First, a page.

Safety issues revealed at nuclear facility
Contractors used substandard materials
WASHINGTON - Contractors at the Savannah River Site - one of the country's major nuclear-weapons complexes - repeatedly procured dangerous construction materials and components that failed to meet federal safety standards, according to a recently completed internal government probe.
One of the substandard materials revealed at the Savannah River Site on the South Carolina-Georgia border "could have resulted in a spill of up to 15,000 gallons of high-level radioactive waste," the inspector general of the U.S. Energy Department found.
The five-month investigation also disclosed the purchase of 9,500 tons of substandard reinforcing steel at the SRS site near Aiken.

The faulty steel was discovered after a piece of it broke during construction of a facility that will convert spent weapons plutonium and uranium into mixed-oxide - or MOX - fuel for civilian reactors.

Replacement of 14 tons of the substandard "rebar" - the reinforcing steel - that had already been installed cost $680,000 and caused new delays in completing the $4.8 billion MOX facility, the investigation disclosed.

Among other questionable components identified in the probe were piping, steel plates, an unusable $12 million "glovebox" (used to handle contaminated materials), furnace module doors and robots used to eliminate human exposure to radiological and chemical materials.

In an April 23 memo to Energy Secretary Steven Chu, Inspector General Gregory Friedman said contractors and subcontractors that build, supply and install equipment at SRS facilities ignored safety regulations developed by the American Society of Mechanical Engineers.

"We identified multiple instances in which critical components did not meet required quality and safety standards," Friedman wrote to Chu.

The Savannah River Site produced tritium, plutonium-239 and other materials used to make nuclear weapons from 1954 to 1991, when the United States stopped making atomic bombs with the end of the Cold War.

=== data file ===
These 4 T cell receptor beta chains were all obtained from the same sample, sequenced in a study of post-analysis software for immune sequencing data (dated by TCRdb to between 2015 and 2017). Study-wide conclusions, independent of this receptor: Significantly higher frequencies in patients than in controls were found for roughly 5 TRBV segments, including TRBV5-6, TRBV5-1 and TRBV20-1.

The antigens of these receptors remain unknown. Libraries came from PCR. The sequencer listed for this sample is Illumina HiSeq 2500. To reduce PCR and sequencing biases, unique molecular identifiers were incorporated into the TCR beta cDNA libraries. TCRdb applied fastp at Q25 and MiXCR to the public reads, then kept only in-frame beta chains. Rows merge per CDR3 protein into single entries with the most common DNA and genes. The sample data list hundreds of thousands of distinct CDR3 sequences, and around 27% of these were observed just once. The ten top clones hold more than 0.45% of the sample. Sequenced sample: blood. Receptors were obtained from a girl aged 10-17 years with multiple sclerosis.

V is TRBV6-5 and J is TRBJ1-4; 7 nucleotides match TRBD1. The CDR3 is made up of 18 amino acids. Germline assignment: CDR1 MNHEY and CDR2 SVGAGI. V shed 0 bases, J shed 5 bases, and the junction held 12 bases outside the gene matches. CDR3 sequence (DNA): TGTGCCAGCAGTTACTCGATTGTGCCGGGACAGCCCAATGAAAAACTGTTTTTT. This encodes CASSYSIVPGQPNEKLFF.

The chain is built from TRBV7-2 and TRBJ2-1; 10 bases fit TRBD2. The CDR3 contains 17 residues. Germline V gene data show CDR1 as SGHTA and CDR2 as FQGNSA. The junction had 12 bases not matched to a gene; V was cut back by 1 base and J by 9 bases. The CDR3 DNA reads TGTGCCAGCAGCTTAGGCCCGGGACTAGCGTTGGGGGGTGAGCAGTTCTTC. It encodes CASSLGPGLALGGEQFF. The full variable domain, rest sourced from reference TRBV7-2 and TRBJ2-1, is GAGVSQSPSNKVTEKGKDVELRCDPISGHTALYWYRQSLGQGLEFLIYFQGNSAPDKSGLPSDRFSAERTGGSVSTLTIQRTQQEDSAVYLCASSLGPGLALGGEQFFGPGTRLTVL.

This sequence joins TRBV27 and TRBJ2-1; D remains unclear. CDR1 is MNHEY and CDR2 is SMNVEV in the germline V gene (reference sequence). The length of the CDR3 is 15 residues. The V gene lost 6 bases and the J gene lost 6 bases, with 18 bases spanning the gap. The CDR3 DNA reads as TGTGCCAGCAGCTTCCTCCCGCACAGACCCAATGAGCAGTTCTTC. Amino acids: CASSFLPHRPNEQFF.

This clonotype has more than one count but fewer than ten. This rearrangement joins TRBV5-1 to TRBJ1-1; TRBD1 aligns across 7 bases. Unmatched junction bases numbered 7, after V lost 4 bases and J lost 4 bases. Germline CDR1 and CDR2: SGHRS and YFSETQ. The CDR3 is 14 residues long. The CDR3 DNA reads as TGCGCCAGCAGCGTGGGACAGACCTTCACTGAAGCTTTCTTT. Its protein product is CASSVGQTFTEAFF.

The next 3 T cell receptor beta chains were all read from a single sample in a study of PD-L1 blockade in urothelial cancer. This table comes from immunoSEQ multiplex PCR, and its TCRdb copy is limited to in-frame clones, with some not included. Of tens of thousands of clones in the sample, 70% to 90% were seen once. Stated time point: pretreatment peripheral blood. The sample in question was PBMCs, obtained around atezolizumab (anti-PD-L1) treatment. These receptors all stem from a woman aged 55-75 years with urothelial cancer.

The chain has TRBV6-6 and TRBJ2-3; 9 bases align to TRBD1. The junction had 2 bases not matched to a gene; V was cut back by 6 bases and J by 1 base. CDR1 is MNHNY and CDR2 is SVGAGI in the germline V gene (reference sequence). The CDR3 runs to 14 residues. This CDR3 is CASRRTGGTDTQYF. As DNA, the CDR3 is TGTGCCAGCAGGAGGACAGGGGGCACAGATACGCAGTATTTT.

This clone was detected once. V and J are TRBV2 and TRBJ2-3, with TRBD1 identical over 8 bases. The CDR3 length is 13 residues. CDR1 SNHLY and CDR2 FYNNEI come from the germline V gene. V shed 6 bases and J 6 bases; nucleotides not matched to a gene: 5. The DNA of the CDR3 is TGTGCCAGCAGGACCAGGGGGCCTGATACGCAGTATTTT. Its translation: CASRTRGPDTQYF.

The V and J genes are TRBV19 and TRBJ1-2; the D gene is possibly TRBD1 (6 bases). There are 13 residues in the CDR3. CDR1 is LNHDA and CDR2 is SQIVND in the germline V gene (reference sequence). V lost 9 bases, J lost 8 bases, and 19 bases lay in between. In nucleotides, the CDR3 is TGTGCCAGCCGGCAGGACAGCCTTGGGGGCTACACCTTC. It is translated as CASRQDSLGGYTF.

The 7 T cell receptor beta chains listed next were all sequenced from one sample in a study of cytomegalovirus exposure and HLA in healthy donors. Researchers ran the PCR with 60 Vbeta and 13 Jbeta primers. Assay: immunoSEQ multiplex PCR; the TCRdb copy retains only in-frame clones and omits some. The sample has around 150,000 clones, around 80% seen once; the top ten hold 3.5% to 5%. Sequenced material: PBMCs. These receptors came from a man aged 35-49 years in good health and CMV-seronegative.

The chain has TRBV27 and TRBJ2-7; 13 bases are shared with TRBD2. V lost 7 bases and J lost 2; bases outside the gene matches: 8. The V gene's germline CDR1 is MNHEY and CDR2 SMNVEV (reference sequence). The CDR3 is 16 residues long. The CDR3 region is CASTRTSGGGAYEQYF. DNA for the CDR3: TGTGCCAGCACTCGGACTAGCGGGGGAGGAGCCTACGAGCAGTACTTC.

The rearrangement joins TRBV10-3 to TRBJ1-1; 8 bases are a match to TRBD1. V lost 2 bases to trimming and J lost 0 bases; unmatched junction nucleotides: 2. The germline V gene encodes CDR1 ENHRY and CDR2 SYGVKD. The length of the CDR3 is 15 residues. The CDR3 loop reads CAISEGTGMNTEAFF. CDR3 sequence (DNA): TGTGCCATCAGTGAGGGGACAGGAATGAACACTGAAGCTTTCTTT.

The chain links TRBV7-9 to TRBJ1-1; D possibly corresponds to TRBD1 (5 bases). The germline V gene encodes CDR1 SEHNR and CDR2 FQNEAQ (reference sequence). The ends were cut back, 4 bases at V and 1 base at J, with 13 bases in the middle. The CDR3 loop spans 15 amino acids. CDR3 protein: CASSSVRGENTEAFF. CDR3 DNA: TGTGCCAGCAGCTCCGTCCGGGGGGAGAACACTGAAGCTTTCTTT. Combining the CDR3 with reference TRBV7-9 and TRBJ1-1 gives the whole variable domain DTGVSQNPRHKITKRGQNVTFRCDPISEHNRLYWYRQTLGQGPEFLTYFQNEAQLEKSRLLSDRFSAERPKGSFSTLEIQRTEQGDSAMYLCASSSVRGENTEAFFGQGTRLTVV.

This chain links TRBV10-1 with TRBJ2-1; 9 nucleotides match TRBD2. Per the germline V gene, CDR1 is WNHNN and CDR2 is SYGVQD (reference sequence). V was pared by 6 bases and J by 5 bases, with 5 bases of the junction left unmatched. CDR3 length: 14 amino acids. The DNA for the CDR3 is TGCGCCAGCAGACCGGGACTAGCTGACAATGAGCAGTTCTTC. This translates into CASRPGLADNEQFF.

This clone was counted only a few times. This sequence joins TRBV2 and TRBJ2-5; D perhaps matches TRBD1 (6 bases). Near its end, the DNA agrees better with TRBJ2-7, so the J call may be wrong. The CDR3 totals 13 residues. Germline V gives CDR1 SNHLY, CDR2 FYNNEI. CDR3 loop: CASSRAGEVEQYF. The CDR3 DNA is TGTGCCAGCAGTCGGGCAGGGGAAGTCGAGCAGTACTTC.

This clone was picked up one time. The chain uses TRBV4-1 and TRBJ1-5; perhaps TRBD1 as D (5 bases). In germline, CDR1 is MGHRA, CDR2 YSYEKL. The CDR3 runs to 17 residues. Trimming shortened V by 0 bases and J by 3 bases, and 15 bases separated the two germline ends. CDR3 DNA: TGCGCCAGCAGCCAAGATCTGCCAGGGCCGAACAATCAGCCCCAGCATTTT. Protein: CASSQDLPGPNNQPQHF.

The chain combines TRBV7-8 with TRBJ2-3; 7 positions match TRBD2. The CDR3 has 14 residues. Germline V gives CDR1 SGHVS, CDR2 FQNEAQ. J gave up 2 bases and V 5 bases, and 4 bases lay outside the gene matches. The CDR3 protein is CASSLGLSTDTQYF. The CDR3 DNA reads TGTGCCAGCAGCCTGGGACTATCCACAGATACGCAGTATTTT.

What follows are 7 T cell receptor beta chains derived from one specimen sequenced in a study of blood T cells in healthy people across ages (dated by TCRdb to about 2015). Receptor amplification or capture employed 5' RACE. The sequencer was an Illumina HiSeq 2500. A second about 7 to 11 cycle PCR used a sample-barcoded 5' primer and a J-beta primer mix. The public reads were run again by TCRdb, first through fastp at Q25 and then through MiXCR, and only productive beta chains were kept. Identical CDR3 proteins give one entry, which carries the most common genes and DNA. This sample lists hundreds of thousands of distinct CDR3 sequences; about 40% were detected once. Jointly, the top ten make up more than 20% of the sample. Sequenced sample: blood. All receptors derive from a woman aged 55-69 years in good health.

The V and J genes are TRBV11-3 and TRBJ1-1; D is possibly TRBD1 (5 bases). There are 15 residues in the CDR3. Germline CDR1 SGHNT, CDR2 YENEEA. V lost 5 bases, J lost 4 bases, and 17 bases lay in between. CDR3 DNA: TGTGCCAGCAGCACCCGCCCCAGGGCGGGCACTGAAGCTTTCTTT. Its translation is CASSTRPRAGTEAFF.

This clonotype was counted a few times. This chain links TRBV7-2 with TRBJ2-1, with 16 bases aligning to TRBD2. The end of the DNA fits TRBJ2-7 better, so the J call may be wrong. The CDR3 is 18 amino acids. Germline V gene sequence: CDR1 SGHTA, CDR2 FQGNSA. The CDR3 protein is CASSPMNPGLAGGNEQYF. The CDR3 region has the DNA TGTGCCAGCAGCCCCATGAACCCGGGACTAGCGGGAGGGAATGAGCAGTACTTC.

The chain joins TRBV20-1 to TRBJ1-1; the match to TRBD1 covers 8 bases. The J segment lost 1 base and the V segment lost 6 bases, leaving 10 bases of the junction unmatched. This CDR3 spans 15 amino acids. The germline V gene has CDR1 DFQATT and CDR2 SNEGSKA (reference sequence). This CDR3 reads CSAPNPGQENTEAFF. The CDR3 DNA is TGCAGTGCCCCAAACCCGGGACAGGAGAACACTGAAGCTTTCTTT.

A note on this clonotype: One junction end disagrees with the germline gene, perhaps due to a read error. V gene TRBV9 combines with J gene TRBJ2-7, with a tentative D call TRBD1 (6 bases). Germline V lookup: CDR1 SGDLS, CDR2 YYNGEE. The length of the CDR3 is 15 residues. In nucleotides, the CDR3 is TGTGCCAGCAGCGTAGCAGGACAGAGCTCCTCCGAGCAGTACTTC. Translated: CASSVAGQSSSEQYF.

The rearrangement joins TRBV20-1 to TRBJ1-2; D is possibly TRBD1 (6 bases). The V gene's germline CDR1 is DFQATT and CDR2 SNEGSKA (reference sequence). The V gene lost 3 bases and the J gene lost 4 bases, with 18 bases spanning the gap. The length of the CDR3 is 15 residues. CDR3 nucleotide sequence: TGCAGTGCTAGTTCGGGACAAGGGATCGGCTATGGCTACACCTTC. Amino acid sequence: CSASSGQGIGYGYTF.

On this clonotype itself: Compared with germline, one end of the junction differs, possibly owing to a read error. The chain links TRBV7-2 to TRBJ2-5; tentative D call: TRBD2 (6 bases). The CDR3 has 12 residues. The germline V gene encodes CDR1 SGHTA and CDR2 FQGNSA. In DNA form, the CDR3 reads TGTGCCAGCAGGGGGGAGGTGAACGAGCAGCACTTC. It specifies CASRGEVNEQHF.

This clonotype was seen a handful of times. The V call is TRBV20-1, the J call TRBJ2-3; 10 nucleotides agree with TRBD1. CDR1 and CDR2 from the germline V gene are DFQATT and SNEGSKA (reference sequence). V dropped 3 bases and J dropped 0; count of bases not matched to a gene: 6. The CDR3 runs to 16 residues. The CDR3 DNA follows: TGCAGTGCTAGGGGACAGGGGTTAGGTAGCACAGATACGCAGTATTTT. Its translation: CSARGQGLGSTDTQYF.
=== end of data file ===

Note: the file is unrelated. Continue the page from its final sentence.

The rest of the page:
Scientists and technicians at the SRS site, one of several massive nuclear complexes around the country, still replenish tritium needed to maintain the United States' existing nuclear weapons.

SRS is a large regional employer with about 10,000 workers, down from its peak of 25,000 in 1992.

Many employees are engaged in a huge environmental cleanup effort to mediate decades of toxic nuclear waste production.

President Barack Obama's $787 billion economic-stimulus plan has $1.6 billion to accelerate the SRS cleanup, and hundreds of new workers already have been hired with the money.

The DOE inspector general's probe found instances of hiring SRS subcontractors who sold standard commercial materials instead of the required military-grade components subjected to tougher testing during production under higher standards.
One of the commercial subcontractors sold goods through retail catalogues.
While the investigation focused on contractors and subcontractors, it said the Energy Department failed to adequately supervise them and demand that they meet established safety standards.

"The Department did not provide adequate oversight of the prime contractors' quality-assurance programs at Savannah River," the report found. "Particularly, the Department did not adequately establish and implement processes to detect and/or prevent quality problems."

Friedman's investigators, who were on-site at SRS from Sept. 30, 2008, until April 8, examined a representative sample of 10 procurements - government purchases - and found safety problems with each of them.

Officials with the National Nuclear Security Administration, an Energy Department agency responsible for maintaining and securing the nation's nuclear weapons, disputed the findings.

"NNSA agrees with the recommendations presented in the report but does not agree with the stated conclusions concerning the safety of the facilities, related cost impacts or with the tone of the report," wrote William Ostendorff, its principal deputy administrator.
Ostendorff said the Nuclear Regulatory Commission had done a more extensive probe of safety issues at the MOX facility - one of three examined by the inspector general - and had concluded that the problems were "violations of low significance."

Some environmentalists and other critics cast the NRC as a weak regulator plagued by cozy relationships with the power utilities that own and operate the civilian nuclear reactors it is charged with licensing and overseeing.

Heads of the Energy Department's Office of Environmental Management, in charge of waste cleanup at SRS and other nuclear complexes, didn't dispute the inspector general's findings.

"The issues identified in this report represent a failure of contractors and subcontractors to properly implement existing requirements and policies," wrote Ines Triay, acting assistant secretary for environmental management.

"Environmental Management agrees that current practices can and should be enhanced to provide greater federal and contractor oversight," Triay wrote.
Rosen covers Washington for McClatchy Newspapers in South Carolina.